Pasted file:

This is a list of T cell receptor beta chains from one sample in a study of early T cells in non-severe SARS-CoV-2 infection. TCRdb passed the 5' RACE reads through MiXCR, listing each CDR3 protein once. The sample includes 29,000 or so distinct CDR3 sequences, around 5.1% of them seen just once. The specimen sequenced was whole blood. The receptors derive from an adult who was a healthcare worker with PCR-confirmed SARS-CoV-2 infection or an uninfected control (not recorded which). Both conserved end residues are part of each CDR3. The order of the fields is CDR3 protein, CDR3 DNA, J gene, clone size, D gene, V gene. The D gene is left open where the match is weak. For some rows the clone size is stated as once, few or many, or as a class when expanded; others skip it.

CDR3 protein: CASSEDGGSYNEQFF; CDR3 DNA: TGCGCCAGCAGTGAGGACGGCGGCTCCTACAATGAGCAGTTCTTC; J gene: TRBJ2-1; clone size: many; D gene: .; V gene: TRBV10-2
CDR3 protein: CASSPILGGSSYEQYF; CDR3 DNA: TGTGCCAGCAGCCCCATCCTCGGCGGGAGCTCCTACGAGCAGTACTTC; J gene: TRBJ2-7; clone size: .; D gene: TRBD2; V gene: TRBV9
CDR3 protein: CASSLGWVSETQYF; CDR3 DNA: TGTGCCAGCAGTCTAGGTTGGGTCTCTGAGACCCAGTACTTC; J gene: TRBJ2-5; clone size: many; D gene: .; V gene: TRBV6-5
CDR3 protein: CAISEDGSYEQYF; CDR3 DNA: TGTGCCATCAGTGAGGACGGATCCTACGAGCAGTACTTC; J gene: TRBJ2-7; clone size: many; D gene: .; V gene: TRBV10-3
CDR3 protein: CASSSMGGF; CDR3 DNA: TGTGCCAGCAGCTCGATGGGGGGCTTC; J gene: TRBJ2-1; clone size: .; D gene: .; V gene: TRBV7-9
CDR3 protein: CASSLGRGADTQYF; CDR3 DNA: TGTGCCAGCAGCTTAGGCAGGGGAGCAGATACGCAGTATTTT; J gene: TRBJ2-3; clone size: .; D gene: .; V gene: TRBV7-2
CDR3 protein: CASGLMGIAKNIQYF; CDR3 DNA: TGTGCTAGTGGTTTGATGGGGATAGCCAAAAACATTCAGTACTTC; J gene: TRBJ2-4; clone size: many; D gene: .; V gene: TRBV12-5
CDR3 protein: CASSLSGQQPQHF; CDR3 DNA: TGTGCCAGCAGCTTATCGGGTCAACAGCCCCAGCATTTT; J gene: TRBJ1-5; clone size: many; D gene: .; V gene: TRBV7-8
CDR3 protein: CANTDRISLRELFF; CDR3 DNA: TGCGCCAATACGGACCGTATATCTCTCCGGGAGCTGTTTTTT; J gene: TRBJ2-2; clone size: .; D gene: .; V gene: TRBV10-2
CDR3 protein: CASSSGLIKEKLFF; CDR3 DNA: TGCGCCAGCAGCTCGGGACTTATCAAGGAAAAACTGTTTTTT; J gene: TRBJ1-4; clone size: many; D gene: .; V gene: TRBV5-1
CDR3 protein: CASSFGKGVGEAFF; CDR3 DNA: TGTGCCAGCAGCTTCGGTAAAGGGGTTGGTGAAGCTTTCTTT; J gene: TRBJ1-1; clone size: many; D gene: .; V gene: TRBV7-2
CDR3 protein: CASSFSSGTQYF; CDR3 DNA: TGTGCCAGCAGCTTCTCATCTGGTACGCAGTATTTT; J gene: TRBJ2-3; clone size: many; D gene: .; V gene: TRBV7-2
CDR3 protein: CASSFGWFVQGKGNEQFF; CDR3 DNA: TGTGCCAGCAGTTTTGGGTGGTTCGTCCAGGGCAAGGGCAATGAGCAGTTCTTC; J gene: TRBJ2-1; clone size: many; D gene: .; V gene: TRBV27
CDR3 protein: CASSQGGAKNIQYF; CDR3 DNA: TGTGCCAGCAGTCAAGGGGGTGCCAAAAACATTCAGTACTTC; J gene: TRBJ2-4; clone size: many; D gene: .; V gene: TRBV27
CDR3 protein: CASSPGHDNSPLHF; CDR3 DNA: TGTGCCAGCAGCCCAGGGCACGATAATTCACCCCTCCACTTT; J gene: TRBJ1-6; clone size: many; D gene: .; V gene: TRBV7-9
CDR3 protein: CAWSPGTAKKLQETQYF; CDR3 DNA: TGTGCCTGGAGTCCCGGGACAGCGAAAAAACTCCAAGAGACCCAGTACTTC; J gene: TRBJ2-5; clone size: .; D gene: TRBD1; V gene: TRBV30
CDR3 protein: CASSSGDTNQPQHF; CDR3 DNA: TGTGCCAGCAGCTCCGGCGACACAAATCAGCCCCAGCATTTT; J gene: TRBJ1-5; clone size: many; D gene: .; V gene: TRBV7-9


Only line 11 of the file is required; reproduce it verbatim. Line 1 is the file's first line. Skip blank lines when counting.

CDR3 protein: CASSSGLIKEKLFF; CDR3 DNA: TGCGCCAGCAGCTCGGGACTTATCAAGGAAAAACTGTTTTTT; J gene: TRBJ1-4; clone size: many; D gene: .; V gene: TRBV5-1